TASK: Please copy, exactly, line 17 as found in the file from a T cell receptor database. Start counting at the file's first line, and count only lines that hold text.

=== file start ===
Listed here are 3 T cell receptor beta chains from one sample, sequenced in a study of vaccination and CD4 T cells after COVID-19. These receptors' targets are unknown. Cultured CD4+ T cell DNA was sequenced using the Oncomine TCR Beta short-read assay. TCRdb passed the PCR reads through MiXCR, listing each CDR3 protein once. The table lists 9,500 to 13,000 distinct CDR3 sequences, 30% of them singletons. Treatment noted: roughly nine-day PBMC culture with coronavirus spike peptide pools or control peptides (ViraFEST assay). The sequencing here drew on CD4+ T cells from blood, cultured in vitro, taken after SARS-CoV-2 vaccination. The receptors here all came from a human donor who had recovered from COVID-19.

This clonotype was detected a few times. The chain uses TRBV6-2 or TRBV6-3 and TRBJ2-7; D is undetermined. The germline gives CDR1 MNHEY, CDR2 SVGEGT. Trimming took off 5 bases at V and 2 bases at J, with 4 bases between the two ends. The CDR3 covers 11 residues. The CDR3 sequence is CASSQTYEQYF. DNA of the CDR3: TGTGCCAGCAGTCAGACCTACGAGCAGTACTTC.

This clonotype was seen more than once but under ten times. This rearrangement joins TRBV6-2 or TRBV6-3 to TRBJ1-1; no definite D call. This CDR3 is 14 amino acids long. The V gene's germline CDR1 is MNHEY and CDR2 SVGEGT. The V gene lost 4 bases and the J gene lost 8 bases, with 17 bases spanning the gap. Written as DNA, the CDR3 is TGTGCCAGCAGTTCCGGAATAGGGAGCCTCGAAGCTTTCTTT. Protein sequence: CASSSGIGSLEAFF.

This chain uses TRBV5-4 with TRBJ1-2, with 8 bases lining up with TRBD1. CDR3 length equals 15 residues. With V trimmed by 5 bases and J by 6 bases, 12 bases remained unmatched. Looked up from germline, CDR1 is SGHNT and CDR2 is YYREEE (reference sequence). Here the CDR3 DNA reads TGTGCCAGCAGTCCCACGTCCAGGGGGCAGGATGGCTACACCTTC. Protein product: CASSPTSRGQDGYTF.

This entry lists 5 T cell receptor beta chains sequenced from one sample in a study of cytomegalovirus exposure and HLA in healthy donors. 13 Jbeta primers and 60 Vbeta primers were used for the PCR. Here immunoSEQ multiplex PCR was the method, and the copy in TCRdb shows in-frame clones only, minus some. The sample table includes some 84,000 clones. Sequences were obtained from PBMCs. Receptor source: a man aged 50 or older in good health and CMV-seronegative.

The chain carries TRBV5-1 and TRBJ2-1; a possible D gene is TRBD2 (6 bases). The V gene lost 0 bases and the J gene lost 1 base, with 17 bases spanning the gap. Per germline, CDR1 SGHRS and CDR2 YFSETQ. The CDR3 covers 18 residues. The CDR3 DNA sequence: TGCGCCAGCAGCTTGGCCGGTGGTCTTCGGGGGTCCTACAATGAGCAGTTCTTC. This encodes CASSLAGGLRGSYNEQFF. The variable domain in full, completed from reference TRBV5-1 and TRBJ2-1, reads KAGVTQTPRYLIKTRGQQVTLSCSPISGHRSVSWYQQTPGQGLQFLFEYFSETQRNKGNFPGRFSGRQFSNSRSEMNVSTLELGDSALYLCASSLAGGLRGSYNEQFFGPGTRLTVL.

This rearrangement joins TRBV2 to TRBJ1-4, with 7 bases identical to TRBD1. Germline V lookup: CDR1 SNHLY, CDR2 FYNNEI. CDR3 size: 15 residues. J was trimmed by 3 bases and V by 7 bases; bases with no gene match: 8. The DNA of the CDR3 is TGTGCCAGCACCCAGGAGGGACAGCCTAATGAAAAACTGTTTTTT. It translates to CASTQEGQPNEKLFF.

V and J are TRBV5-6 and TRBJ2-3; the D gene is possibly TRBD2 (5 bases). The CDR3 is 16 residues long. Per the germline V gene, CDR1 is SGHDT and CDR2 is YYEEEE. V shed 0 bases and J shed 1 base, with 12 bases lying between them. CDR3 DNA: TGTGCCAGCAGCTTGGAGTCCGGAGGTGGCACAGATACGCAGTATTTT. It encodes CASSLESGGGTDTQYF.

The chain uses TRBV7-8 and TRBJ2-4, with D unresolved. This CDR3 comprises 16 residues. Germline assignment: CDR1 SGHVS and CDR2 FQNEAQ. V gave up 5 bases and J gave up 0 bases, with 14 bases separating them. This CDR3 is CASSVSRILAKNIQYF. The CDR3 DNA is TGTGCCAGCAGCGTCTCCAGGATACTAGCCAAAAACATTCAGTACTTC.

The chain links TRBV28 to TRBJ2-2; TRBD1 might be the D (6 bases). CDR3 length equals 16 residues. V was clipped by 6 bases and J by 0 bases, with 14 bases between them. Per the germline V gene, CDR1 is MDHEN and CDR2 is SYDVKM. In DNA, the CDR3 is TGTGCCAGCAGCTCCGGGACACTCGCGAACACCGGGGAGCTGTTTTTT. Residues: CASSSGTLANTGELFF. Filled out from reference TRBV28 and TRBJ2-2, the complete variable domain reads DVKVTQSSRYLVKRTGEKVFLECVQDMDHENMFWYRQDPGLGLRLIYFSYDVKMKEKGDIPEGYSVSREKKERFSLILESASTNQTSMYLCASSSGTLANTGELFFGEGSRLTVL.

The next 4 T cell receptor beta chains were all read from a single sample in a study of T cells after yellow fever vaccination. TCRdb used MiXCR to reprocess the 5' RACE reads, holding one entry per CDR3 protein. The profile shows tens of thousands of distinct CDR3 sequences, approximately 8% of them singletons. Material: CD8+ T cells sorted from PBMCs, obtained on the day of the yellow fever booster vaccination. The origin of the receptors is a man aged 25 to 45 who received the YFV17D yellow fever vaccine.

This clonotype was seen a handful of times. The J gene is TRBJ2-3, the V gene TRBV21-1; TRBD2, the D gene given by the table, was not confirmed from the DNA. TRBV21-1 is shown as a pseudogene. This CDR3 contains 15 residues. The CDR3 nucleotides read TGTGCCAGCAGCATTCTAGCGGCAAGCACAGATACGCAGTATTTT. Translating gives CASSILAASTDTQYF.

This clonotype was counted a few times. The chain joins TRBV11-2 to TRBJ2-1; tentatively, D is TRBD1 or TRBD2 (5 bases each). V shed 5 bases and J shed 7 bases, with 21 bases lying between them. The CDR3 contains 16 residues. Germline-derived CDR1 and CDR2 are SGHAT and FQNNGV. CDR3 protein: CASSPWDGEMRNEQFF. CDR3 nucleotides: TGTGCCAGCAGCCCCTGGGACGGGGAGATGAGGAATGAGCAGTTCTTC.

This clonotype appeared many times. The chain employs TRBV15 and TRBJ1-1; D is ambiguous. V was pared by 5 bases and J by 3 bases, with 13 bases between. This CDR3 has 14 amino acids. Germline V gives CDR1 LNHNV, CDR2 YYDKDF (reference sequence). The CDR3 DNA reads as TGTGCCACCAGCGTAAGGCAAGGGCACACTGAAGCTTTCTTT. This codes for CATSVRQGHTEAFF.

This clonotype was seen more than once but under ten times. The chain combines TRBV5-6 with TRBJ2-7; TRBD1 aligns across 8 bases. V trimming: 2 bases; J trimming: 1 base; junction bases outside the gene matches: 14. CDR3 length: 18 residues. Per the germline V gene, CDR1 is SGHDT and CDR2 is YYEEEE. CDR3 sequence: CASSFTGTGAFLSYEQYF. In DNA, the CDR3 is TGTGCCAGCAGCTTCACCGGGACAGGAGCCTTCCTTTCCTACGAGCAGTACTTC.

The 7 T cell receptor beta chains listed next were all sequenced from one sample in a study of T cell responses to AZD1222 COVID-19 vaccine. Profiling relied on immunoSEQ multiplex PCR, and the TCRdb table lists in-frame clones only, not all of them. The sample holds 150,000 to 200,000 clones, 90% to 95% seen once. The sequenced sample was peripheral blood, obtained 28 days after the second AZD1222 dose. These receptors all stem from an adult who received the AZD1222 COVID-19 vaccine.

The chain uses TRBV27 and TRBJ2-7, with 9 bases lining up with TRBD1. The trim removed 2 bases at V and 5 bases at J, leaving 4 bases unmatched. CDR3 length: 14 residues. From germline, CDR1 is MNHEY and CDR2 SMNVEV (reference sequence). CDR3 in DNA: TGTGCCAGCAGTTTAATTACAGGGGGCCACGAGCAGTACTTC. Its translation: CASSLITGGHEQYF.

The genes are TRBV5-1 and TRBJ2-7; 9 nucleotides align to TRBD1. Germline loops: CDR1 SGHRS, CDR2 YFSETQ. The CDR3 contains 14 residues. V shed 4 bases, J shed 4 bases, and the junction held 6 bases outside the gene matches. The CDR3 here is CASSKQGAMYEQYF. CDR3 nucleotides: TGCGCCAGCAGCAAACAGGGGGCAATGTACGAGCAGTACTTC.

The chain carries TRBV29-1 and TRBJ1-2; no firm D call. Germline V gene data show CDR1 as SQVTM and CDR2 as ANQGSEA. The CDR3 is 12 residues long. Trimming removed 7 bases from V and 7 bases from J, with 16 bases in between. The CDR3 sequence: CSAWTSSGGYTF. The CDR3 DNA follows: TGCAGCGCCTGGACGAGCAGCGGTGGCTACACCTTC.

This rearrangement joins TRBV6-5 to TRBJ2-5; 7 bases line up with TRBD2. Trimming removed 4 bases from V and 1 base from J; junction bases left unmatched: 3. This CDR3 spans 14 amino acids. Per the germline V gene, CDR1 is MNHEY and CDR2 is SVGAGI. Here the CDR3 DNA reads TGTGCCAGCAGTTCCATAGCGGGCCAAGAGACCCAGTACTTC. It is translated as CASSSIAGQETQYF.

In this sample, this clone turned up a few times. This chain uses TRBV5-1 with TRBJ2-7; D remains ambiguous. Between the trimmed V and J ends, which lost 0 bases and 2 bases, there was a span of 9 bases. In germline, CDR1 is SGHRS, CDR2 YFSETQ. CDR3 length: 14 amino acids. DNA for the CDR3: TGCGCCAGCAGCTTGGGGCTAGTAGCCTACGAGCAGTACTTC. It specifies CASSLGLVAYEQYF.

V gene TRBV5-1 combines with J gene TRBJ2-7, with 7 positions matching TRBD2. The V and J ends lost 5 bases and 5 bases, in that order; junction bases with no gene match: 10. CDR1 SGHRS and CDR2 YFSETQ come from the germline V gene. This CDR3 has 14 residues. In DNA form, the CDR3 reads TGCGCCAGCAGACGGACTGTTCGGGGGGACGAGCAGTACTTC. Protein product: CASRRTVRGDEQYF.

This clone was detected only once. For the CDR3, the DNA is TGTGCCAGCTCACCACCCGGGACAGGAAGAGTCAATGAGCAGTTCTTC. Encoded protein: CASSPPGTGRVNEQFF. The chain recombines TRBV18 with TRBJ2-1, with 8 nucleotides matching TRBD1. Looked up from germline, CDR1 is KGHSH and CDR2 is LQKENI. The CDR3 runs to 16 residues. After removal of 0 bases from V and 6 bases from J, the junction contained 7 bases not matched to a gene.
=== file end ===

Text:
The chain uses TRBV27 and TRBJ2-7, with 9 bases lining up with TRBD1. The trim removed 2 bases at V and 5 bases at J, leaving 4 bases unmatched. CDR3 length: 14 residues. From germline, CDR1 is MNHEY and CDR2 SMNVEV (reference sequence). CDR3 in DNA: TGTGCCAGCAGTTTAATTACAGGGGGCCACGAGCAGTACTTC. Its translation: CASSLITGGHEQYF.